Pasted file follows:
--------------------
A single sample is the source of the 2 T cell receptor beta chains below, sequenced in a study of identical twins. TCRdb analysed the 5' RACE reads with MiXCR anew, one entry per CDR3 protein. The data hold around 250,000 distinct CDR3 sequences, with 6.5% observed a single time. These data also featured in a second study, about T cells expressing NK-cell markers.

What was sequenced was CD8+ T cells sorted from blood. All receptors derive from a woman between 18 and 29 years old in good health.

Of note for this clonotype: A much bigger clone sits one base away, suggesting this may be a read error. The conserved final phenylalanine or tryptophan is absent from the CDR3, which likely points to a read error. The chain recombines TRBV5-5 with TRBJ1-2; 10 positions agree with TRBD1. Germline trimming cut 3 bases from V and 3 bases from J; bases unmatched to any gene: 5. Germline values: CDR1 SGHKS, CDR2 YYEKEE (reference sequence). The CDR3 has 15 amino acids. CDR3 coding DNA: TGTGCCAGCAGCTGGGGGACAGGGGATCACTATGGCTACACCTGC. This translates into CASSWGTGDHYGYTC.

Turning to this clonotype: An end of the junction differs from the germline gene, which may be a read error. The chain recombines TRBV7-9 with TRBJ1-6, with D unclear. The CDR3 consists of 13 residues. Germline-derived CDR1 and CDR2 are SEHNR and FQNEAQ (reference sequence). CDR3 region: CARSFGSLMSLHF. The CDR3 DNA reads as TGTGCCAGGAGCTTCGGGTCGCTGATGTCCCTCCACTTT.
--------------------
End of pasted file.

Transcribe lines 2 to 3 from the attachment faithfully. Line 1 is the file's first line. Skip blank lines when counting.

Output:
What was sequenced was CD8+ T cells sorted from blood. All receptors derive from a woman between 18 and 29 years old in good health.

Of note for this clonotype: A much bigger clone sits one base away, suggesting this may be a read error. The conserved final phenylalanine or tryptophan is absent from the CDR3, which likely points to a read error. The chain recombines TRBV5-5 with TRBJ1-2; 10 positions agree with TRBD1. Germline trimming cut 3 bases from V and 3 bases from J; bases unmatched to any gene: 5. Germline values: CDR1 SGHKS, CDR2 YYEKEE (reference sequence). The CDR3 has 15 amino acids. CDR3 coding DNA: TGTGCCAGCAGCTGGGGGACAGGGGATCACTATGGCTACACCTGC. This translates into CASSWGTGDHYGYTC.